Inspired by the Napoli-born “Pending Coffee” kindness campaign where Italian locals anonymously pay for an upcoming stranger’s cup of coffee, “Pending Passport” takes on a similar air of giving and sharing in the abundance of local culture and experiences. For only 19 euro for the rest of 2019, people are able to purchase daily “passports” that allow them to attend any event part of the cultural exploration program.

    Donations as part of the “Pending Passport” initiative can be made online anywhere from 10-1.000 euro and passports have since been sold at a whopping count of 36,000 between Italians and visiting tourists.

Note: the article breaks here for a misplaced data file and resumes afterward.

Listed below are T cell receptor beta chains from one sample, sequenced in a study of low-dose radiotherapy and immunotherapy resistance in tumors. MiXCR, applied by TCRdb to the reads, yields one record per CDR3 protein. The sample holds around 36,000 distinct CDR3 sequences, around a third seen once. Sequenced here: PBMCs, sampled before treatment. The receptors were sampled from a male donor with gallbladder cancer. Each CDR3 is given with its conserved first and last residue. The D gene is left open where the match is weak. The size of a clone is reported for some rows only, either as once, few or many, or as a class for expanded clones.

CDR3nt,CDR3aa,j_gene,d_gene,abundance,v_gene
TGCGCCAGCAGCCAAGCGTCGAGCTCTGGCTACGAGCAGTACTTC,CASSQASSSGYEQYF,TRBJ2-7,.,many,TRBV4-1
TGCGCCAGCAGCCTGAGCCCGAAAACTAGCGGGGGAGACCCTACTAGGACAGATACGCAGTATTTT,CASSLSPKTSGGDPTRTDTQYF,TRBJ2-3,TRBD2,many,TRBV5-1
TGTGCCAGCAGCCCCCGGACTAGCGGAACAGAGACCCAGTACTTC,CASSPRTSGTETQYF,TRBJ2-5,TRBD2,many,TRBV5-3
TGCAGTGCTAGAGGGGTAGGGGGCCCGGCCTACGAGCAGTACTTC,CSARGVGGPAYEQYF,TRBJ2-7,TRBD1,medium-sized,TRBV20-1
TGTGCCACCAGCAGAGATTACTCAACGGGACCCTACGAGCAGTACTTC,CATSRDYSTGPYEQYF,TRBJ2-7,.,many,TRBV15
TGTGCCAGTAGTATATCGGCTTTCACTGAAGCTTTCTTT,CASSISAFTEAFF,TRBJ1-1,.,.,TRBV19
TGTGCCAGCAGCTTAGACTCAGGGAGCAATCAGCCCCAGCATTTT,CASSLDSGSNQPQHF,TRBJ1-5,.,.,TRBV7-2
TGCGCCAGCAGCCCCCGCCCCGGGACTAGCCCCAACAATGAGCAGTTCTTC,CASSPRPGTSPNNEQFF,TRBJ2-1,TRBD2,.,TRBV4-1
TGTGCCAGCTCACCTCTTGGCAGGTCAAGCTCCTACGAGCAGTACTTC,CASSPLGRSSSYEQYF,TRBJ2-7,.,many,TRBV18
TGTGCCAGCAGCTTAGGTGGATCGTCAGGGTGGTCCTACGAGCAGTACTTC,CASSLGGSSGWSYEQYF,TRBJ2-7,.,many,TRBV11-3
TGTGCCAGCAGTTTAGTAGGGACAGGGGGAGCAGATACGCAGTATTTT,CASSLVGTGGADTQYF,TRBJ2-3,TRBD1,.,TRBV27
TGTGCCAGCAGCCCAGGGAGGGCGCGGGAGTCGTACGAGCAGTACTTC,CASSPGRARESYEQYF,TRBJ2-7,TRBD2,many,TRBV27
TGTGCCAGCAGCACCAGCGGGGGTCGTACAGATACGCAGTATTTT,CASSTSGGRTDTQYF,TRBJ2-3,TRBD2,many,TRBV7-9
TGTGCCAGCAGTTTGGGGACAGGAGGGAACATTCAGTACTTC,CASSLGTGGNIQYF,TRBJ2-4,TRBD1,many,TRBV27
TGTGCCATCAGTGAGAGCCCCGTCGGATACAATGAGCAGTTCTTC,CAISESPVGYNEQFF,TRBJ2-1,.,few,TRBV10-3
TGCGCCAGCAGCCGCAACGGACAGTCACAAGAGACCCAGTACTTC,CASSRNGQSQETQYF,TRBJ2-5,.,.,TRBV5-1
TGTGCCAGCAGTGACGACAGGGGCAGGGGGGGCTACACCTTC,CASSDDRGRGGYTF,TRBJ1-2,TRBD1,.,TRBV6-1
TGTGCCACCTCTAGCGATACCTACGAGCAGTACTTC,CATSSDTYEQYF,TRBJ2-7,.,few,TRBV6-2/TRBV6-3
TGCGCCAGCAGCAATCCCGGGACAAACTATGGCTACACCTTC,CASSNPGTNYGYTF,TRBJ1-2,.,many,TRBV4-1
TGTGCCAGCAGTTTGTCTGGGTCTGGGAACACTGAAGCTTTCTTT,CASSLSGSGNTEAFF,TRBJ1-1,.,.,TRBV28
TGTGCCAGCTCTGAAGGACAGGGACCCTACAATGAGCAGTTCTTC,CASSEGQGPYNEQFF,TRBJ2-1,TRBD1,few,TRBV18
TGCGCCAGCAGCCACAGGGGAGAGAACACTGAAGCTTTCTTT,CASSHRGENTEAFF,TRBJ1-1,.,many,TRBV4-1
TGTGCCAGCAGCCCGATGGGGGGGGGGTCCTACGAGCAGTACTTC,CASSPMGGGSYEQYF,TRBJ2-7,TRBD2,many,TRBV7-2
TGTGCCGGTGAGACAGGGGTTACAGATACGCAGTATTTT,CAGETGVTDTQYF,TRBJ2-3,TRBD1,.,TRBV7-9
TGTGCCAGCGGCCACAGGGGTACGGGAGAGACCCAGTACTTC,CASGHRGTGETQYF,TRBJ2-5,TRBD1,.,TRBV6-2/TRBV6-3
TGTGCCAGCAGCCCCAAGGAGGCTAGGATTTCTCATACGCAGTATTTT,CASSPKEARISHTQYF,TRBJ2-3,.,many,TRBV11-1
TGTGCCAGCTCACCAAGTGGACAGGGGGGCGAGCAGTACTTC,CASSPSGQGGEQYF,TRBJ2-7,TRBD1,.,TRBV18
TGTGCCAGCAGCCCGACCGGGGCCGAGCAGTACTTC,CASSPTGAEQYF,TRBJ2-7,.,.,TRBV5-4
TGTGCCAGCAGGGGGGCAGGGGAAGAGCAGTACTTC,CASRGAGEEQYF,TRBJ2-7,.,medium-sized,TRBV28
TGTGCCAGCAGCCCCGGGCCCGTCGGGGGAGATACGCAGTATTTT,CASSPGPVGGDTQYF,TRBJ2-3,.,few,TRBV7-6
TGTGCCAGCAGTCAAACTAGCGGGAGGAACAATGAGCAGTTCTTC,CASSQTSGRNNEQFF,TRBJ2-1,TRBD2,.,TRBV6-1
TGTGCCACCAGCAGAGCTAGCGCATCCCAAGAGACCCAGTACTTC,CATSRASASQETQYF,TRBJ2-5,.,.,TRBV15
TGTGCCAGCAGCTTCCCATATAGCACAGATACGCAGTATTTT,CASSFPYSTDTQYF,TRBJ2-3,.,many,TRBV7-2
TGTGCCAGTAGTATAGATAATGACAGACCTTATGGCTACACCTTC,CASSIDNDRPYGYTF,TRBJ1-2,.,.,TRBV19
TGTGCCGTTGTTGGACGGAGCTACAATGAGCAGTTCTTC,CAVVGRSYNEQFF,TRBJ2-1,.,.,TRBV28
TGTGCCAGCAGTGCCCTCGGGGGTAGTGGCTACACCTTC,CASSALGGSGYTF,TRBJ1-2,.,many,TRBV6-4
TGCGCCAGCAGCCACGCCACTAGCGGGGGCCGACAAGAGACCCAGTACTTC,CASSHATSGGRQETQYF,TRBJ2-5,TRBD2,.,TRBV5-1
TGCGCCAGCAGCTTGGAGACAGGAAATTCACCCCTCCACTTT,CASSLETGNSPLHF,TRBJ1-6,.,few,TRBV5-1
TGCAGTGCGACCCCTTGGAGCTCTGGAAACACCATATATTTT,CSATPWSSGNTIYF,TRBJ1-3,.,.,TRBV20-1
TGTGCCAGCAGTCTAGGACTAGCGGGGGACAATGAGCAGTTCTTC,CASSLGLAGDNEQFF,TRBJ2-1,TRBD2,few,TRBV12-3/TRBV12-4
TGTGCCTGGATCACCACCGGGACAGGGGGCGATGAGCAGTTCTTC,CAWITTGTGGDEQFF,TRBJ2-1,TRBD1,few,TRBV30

Matera is a cultural phenomenon of a city, considering its past is filled with momentous time periods driven by poverty, lack of attention, reconstruction and nearly becoming lost in history. Also known as “the underground city,” Matera is telling a different story flourishing with global attention and admiration and taking full advantage of the opportunities that come with being named European Capital of Culture.

    For more information, visit:

  • Recanati. "Biblioteca Leopardi"
    Facts & Stories

    An "Infinite" Flash Mob

    With the efforts made between descendant Countess Olimpia Leopardi, Casa Leopardi, and schools all around Italy, this Tuesday, multiple town squares will be filled with students reciting famous poet Giacomo Leopardi’s legendary poem “L’Infinito” in unison on the poem’s 200th anniversary.